Carl Jung’s Red Book

When I was a much younger man, a teenager even, the world exploded in my mind. There were many things I’ve discovered since that have helped me make sense of the shrapnel that was left behind but, at the time, one of the most significant for me were the writing and ideas of Carl Jung.

I’m definitely not an expert on Jung and, although I re-read Man and his Symbols again not too long ago, it has been quite a while since I really explored his theories and insights. In October 2009, almost 50 years after his death, The Philemon Foundation published Carl Jung’s very rarely seen Red Book (also known as Liber Novus). A few weeks ago I was finally able to get a copy, and I am fascinated.

Early in his career, Carl Jung was a close friend and follower of Sigmund Freud. In 1912 Jung’s book, The Psychology of the Unconscious, caused a rift and made rivals of Jung and Freud because Jung’s book basically called Freud’s theories incomplete. This caused Jung to sink into a deep depression, and left him completely uncertain of his future. Jung retreated into a sort of meditation and began experiencing unusual states of consciousness which he started writing down. Soon he was editing, revising, illustrating and collecting those writings into what would eventually become known as his Red Book. This intense visionary period lasted from 1913 to 1916, although Jung continued to add to the Red Book throughout the rest of his life.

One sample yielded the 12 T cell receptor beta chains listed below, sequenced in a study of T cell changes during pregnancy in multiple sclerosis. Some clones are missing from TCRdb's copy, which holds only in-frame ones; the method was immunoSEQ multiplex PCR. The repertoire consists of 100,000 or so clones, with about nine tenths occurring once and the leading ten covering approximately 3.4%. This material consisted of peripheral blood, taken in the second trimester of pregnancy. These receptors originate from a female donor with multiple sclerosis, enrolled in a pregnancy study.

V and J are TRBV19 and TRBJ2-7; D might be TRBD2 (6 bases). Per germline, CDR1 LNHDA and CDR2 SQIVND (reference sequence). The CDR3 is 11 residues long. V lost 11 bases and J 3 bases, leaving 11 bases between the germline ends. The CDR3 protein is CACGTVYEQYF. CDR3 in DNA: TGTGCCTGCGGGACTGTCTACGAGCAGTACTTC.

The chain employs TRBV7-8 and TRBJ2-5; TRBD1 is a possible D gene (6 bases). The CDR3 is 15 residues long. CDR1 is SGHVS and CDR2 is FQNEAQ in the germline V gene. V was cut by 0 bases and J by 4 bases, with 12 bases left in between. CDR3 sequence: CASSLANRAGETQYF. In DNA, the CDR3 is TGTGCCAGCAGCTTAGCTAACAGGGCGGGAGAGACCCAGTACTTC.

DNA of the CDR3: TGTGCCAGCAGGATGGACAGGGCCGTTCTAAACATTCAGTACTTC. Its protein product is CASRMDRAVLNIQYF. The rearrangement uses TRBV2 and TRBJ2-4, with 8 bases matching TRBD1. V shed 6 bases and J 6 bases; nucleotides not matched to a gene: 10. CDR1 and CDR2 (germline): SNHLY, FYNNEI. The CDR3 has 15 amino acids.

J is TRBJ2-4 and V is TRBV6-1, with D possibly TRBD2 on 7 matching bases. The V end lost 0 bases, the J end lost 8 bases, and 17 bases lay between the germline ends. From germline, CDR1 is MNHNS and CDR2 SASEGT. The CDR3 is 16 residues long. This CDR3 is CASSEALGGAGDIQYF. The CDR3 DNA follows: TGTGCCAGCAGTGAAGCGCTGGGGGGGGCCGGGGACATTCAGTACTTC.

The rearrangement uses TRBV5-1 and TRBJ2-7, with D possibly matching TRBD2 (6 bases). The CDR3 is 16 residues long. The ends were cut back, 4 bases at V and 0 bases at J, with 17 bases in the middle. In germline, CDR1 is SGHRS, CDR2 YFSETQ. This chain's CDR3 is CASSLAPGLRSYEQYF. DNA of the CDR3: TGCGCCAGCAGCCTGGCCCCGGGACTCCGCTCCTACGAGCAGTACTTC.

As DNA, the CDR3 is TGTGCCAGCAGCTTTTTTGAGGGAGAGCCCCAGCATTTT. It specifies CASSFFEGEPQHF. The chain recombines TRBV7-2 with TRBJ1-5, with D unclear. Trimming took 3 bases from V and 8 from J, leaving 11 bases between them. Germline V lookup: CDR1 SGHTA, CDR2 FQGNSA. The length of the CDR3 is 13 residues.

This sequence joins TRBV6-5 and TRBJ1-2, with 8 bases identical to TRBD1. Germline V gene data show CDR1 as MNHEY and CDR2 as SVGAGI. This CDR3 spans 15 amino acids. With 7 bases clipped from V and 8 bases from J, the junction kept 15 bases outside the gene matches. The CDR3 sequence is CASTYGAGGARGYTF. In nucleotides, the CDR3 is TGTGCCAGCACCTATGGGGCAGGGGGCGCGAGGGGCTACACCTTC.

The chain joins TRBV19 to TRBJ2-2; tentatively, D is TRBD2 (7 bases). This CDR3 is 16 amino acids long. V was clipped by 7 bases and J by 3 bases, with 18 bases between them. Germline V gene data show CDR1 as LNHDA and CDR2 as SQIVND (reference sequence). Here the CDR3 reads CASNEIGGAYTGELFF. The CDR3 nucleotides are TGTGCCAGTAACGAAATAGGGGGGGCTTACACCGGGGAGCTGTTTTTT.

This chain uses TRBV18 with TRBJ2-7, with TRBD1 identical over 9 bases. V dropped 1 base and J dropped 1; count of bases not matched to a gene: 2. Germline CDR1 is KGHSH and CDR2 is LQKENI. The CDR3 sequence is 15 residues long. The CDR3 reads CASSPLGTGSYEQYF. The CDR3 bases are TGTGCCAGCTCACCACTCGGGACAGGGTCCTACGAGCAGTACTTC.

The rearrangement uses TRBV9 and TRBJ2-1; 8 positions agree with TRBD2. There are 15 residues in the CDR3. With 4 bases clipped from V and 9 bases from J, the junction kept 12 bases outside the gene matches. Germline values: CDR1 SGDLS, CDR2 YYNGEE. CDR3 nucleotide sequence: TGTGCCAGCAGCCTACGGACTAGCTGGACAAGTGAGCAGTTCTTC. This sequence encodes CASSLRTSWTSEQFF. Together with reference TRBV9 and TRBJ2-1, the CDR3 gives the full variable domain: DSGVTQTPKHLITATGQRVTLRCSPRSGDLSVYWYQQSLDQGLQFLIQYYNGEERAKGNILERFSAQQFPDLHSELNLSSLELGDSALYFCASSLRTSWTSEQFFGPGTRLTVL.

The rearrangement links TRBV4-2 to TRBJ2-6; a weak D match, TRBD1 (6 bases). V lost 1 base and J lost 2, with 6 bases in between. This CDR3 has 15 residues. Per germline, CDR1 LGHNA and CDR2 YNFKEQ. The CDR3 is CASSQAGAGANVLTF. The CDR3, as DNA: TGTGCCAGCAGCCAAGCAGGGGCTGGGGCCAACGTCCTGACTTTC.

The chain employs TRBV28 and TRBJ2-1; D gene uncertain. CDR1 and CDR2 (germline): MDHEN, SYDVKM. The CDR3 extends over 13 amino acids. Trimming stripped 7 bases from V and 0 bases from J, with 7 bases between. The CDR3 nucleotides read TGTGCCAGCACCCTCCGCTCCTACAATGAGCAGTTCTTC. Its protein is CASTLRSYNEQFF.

Some people describe the Red Book as Jung’s descent into madness. Jung himself was afraid he was going crazy, but realized he wasn’t losing his mind because he was able to maintain relationships with his wife and children, saw patients, and interacted with others socially. By contrast, the insane might descend into the imagination and never return. The Red Book, and maybe the ideas that followed, came out of a very profound and irrational time in Jung’s life.  Even now, Jung is sometimes considered to be a little loopy, new age, and maybe even dangerous. From what I understand, there are many psychologist (including some Jungian psychologists) who have severe reservations about the Red Book. Perhaps this is because the book is not written in psychological jargon and the ideas may not be fully developed? Of course, at the time it’s writing, many Jungian terms weren’t defined yet.

The images and illustrations in the book are beautiful. Although some depict scenes or characters from the accompanying text, many have nothing to do with the surrounding copy. A number of them are what Jung would eventually call personal mandala, meant to be meditated upon. The illustrations and pictures in this book build a link between the modern world and our forgotten past, a connection I felt right away. I’ve actually read that, for a brief time, Jung considered becoming a painter. But not for long. He realized that was a temptation meant to distract him away from his real work in psychology.

In the end, the Red Book was a personal journey that allowed Jung to discover and connect with what he might describe as ‘the god within’. Jung believed we all must take a similar journey in order to become complete human beings, and it has been a pleasure for me to wander along the route Jung mapped out for himself.

Here are some links and interviews I also enjoyed:

Where Does Meaning Come From?

Reinvest in Your Inner Life

The General Neurosis of Our Age

Face to Face – Part 1 (of 3)

The World Within – Part 1 (of 6)

New Artist in Town – Exhibit at Broadview University

Five Women

Five Women

Edward and Frida